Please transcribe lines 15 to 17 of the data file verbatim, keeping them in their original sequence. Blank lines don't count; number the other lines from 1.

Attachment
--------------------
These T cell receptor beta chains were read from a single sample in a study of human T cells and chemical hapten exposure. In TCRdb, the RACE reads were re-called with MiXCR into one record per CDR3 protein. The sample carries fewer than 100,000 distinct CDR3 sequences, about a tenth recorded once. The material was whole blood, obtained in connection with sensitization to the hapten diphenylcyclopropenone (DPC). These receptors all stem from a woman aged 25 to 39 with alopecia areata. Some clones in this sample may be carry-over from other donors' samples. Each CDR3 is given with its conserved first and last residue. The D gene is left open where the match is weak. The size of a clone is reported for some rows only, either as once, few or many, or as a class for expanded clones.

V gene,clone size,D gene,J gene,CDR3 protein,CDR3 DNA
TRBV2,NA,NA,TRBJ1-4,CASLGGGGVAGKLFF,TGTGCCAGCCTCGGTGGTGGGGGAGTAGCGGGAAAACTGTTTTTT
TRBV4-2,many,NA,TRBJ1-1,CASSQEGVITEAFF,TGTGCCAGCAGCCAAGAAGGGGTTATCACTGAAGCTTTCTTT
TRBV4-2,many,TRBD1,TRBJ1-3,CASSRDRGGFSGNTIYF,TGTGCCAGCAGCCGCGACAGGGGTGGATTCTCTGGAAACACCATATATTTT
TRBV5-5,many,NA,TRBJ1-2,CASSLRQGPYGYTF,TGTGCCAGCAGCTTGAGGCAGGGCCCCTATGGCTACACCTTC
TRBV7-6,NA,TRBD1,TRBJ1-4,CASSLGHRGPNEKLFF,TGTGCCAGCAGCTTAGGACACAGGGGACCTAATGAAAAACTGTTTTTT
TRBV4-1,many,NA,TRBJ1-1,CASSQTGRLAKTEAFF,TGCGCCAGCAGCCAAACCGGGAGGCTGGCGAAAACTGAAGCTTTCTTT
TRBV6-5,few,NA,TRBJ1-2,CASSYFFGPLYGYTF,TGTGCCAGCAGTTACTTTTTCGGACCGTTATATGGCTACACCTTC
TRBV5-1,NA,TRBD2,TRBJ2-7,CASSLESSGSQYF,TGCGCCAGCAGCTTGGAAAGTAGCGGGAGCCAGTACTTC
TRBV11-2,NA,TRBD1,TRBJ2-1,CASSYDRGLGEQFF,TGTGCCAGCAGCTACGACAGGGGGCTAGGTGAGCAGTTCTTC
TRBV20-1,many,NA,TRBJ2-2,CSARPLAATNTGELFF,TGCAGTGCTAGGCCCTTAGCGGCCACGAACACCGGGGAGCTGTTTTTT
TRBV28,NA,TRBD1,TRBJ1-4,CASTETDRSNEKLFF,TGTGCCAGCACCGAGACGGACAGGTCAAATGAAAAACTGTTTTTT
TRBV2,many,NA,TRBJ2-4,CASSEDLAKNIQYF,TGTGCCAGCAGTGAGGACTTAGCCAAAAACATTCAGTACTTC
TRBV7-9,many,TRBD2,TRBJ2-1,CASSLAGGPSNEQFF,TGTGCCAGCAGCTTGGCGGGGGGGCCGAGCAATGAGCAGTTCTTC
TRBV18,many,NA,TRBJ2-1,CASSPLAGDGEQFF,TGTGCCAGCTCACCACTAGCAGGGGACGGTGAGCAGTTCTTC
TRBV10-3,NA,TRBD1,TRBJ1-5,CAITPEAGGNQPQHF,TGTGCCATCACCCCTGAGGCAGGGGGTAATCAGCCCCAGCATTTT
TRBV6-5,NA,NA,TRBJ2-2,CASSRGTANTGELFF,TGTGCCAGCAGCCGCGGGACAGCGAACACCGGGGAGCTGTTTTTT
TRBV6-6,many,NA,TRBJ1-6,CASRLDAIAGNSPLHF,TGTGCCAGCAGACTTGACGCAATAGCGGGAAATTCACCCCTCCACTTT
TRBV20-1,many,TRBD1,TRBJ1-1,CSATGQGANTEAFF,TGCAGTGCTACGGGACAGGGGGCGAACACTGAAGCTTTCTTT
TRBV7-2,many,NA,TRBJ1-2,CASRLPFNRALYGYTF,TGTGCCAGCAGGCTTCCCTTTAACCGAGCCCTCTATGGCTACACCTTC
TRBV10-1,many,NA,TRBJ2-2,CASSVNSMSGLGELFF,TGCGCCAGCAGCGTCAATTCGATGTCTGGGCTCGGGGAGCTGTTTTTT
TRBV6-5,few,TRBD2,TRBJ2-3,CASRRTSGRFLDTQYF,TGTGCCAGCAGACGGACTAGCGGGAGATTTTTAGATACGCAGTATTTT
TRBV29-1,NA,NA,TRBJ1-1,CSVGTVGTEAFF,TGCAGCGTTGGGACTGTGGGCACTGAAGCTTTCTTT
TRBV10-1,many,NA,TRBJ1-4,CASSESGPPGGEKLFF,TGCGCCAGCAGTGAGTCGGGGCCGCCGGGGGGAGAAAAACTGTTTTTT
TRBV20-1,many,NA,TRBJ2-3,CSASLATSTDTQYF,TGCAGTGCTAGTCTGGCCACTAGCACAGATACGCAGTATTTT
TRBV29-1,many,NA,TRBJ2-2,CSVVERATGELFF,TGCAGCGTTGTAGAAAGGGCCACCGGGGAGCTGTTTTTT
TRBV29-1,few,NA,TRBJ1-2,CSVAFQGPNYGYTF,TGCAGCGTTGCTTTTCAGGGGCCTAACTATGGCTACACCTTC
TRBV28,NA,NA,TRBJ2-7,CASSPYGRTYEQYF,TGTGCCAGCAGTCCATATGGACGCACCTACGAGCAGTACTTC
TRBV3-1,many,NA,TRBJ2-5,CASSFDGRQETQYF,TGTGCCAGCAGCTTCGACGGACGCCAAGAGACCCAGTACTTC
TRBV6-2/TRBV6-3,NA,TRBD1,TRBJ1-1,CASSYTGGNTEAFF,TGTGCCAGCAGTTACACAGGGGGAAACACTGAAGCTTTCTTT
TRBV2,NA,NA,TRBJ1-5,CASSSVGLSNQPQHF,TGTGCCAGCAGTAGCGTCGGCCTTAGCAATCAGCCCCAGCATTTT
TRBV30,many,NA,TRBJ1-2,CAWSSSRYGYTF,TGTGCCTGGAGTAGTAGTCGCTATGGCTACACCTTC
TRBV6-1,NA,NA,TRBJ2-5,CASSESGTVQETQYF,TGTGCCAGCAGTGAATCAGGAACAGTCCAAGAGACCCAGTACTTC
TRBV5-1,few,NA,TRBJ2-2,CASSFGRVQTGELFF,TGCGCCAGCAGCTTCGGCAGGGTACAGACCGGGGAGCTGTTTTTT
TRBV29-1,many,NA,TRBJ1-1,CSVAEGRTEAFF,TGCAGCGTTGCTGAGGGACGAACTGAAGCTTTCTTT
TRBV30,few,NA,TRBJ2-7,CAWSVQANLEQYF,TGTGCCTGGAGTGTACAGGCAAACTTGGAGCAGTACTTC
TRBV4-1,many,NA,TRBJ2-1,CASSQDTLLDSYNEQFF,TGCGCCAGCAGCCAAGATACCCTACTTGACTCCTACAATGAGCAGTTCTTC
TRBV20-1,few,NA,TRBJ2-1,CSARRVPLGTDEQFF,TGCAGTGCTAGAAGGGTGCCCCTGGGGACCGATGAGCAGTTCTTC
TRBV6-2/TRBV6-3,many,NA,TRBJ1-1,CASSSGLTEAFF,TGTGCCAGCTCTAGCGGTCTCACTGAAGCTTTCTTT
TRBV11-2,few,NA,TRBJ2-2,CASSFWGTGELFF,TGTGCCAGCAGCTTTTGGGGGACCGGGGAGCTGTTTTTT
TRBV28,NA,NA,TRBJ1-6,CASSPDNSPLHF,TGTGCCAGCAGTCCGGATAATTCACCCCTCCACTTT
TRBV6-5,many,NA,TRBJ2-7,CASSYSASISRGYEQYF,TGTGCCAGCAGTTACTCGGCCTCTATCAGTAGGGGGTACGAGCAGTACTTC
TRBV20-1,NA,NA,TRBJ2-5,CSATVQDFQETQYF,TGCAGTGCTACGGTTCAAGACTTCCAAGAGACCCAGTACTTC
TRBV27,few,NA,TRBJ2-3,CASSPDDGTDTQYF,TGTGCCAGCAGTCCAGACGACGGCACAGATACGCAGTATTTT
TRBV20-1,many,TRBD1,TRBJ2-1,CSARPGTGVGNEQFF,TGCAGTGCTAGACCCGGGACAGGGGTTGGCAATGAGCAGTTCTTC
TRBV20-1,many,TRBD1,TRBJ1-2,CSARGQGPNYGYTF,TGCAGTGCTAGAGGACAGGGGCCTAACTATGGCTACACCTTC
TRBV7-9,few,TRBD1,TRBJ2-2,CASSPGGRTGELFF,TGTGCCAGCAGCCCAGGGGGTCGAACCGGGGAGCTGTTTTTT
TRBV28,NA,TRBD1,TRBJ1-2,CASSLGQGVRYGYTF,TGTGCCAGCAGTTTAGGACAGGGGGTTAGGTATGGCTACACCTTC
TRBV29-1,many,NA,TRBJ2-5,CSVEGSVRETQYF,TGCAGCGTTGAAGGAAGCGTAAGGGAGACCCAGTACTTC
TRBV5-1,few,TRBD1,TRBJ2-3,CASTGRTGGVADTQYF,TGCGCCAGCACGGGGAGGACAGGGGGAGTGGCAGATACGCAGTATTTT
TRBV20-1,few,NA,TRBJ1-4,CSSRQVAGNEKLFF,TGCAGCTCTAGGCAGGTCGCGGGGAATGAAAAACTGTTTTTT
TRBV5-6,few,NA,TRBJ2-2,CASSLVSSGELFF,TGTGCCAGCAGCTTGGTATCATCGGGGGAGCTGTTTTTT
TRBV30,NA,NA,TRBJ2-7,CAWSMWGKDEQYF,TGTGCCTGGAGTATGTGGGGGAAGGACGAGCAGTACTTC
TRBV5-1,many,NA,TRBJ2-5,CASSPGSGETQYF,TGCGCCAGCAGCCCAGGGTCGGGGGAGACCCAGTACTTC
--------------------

TRBV7-9,many,TRBD2,TRBJ2-1,CASSLAGGPSNEQFF,TGTGCCAGCAGCTTGGCGGGGGGGCCGAGCAATGAGCAGTTCTTC
TRBV18,many,NA,TRBJ2-1,CASSPLAGDGEQFF,TGTGCCAGCTCACCACTAGCAGGGGACGGTGAGCAGTTCTTC
TRBV10-3,NA,TRBD1,TRBJ1-5,CAITPEAGGNQPQHF,TGTGCCATCACCCCTGAGGCAGGGGGTAATCAGCCCCAGCATTTT